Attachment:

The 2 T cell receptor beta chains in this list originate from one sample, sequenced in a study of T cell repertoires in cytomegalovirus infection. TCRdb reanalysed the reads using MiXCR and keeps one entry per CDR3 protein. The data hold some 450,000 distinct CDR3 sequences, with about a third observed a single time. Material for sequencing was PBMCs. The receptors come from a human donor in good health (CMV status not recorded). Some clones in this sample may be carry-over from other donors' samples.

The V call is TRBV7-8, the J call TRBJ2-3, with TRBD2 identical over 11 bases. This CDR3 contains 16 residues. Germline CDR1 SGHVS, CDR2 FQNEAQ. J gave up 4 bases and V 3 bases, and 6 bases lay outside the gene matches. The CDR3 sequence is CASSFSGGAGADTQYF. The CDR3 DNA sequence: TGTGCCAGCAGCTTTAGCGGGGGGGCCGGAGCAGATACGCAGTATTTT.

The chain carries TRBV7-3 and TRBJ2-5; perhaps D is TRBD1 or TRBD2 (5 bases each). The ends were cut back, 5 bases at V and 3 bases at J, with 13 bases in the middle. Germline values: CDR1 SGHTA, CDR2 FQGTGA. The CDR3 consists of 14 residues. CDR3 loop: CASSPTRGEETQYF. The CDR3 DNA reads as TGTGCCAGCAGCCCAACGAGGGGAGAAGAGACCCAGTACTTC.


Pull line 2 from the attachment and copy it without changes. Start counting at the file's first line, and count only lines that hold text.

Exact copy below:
The V call is TRBV7-8, the J call TRBJ2-3, with TRBD2 identical over 11 bases. This CDR3 contains 16 residues. Germline CDR1 SGHVS, CDR2 FQNEAQ. J gave up 4 bases and V 3 bases, and 6 bases lay outside the gene matches. The CDR3 sequence is CASSFSGGAGADTQYF. The CDR3 DNA sequence: TGTGCCAGCAGCTTTAGCGGGGGGGCCGGAGCAGATACGCAGTATTTT.